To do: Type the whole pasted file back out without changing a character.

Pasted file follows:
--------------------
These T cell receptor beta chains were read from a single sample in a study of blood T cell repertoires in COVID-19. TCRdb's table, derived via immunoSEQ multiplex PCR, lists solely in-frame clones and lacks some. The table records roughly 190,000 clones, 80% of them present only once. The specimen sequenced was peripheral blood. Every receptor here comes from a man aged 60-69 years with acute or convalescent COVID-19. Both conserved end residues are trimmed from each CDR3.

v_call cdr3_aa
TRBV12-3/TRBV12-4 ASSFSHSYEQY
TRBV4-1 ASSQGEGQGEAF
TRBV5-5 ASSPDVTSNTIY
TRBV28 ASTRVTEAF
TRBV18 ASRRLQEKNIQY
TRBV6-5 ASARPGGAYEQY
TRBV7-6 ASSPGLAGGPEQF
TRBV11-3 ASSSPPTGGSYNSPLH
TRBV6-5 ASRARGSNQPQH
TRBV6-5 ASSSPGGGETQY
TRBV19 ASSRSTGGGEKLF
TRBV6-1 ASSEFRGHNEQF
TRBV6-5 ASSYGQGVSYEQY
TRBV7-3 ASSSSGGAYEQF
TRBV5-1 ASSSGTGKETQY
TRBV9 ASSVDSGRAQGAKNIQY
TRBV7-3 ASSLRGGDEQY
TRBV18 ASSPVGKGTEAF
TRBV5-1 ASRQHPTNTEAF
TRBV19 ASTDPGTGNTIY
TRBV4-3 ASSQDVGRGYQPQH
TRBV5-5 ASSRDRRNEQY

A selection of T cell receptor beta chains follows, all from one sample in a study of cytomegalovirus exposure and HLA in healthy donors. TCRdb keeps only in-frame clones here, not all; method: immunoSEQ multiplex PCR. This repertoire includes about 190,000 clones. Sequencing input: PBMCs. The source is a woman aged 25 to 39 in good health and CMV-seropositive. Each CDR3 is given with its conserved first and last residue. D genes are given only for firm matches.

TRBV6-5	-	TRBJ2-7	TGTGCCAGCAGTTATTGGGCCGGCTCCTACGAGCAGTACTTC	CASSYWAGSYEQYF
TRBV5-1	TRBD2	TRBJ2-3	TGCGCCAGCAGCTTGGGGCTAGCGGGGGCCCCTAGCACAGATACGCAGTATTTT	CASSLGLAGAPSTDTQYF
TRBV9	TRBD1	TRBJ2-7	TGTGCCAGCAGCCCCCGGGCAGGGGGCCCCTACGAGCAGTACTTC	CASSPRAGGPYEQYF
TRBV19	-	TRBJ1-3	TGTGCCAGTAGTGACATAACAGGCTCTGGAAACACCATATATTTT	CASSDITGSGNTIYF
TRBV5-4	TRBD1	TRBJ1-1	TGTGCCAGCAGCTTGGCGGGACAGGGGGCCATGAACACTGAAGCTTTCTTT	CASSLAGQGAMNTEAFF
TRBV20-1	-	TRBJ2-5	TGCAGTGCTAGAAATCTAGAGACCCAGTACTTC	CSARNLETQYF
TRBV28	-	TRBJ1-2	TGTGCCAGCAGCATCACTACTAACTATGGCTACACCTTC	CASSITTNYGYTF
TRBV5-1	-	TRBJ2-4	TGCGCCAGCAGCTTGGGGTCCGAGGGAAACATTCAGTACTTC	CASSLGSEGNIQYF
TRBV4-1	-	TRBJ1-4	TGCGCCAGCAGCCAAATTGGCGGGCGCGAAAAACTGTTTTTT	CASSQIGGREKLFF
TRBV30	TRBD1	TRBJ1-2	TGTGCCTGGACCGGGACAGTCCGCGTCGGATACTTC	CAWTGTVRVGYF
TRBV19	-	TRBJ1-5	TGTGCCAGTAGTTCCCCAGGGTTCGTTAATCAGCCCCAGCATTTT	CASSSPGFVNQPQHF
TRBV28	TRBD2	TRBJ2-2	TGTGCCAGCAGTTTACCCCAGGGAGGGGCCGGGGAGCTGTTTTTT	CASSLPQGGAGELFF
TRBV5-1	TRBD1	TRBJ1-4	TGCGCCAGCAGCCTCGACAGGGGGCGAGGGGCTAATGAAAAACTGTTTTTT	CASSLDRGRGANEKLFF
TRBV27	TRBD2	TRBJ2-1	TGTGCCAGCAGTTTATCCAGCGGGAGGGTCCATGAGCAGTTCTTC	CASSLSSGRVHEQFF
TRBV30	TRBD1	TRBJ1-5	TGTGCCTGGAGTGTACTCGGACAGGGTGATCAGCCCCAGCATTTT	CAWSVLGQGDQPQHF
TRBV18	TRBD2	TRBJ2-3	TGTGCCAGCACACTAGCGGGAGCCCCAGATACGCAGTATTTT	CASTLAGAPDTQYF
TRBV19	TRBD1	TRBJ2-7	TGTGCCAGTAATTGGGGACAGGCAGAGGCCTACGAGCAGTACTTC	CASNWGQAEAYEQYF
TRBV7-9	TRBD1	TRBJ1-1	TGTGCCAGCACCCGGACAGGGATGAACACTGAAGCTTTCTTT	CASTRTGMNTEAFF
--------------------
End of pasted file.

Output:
These T cell receptor beta chains were read from a single sample in a study of blood T cell repertoires in COVID-19. TCRdb's table, derived via immunoSEQ multiplex PCR, lists solely in-frame clones and lacks some. The table records roughly 190,000 clones, 80% of them present only once. The specimen sequenced was peripheral blood. Every receptor here comes from a man aged 60-69 years with acute or convalescent COVID-19. Both conserved end residues are trimmed from each CDR3.

v_call cdr3_aa
TRBV12-3/TRBV12-4 ASSFSHSYEQY
TRBV4-1 ASSQGEGQGEAF
TRBV5-5 ASSPDVTSNTIY
TRBV28 ASTRVTEAF
TRBV18 ASRRLQEKNIQY
TRBV6-5 ASARPGGAYEQY
TRBV7-6 ASSPGLAGGPEQF
TRBV11-3 ASSSPPTGGSYNSPLH
TRBV6-5 ASRARGSNQPQH
TRBV6-5 ASSSPGGGETQY
TRBV19 ASSRSTGGGEKLF
TRBV6-1 ASSEFRGHNEQF
TRBV6-5 ASSYGQGVSYEQY
TRBV7-3 ASSSSGGAYEQF
TRBV5-1 ASSSGTGKETQY
TRBV9 ASSVDSGRAQGAKNIQY
TRBV7-3 ASSLRGGDEQY
TRBV18 ASSPVGKGTEAF
TRBV5-1 ASRQHPTNTEAF
TRBV19 ASTDPGTGNTIY
TRBV4-3 ASSQDVGRGYQPQH
TRBV5-5 ASSRDRRNEQY

A selection of T cell receptor beta chains follows, all from one sample in a study of cytomegalovirus exposure and HLA in healthy donors. TCRdb keeps only in-frame clones here, not all; method: immunoSEQ multiplex PCR. This repertoire includes about 190,000 clones. Sequencing input: PBMCs. The source is a woman aged 25 to 39 in good health and CMV-seropositive. Each CDR3 is given with its conserved first and last residue. D genes are given only for firm matches.

TRBV6-5	-	TRBJ2-7	TGTGCCAGCAGTTATTGGGCCGGCTCCTACGAGCAGTACTTC	CASSYWAGSYEQYF
TRBV5-1	TRBD2	TRBJ2-3	TGCGCCAGCAGCTTGGGGCTAGCGGGGGCCCCTAGCACAGATACGCAGTATTTT	CASSLGLAGAPSTDTQYF
TRBV9	TRBD1	TRBJ2-7	TGTGCCAGCAGCCCCCGGGCAGGGGGCCCCTACGAGCAGTACTTC	CASSPRAGGPYEQYF
TRBV19	-	TRBJ1-3	TGTGCCAGTAGTGACATAACAGGCTCTGGAAACACCATATATTTT	CASSDITGSGNTIYF
TRBV5-4	TRBD1	TRBJ1-1	TGTGCCAGCAGCTTGGCGGGACAGGGGGCCATGAACACTGAAGCTTTCTTT	CASSLAGQGAMNTEAFF
TRBV20-1	-	TRBJ2-5	TGCAGTGCTAGAAATCTAGAGACCCAGTACTTC	CSARNLETQYF
TRBV28	-	TRBJ1-2	TGTGCCAGCAGCATCACTACTAACTATGGCTACACCTTC	CASSITTNYGYTF
TRBV5-1	-	TRBJ2-4	TGCGCCAGCAGCTTGGGGTCCGAGGGAAACATTCAGTACTTC	CASSLGSEGNIQYF
TRBV4-1	-	TRBJ1-4	TGCGCCAGCAGCCAAATTGGCGGGCGCGAAAAACTGTTTTTT	CASSQIGGREKLFF
TRBV30	TRBD1	TRBJ1-2	TGTGCCTGGACCGGGACAGTCCGCGTCGGATACTTC	CAWTGTVRVGYF
TRBV19	-	TRBJ1-5	TGTGCCAGTAGTTCCCCAGGGTTCGTTAATCAGCCCCAGCATTTT	CASSSPGFVNQPQHF
TRBV28	TRBD2	TRBJ2-2	TGTGCCAGCAGTTTACCCCAGGGAGGGGCCGGGGAGCTGTTTTTT	CASSLPQGGAGELFF
TRBV5-1	TRBD1	TRBJ1-4	TGCGCCAGCAGCCTCGACAGGGGGCGAGGGGCTAATGAAAAACTGTTTTTT	CASSLDRGRGANEKLFF
TRBV27	TRBD2	TRBJ2-1	TGTGCCAGCAGTTTATCCAGCGGGAGGGTCCATGAGCAGTTCTTC	CASSLSSGRVHEQFF
TRBV30	TRBD1	TRBJ1-5	TGTGCCTGGAGTGTACTCGGACAGGGTGATCAGCCCCAGCATTTT	CAWSVLGQGDQPQHF
TRBV18	TRBD2	TRBJ2-3	TGTGCCAGCACACTAGCGGGAGCCCCAGATACGCAGTATTTT	CASTLAGAPDTQYF
TRBV19	TRBD1	TRBJ2-7	TGTGCCAGTAATTGGGGACAGGCAGAGGCCTACGAGCAGTACTTC	CASNWGQAEAYEQYF
TRBV7-9	TRBD1	TRBJ1-1	TGTGCCAGCACCCGGACAGGGATGAACACTGAAGCTTTCTTT	CASTRTGMNTEAFF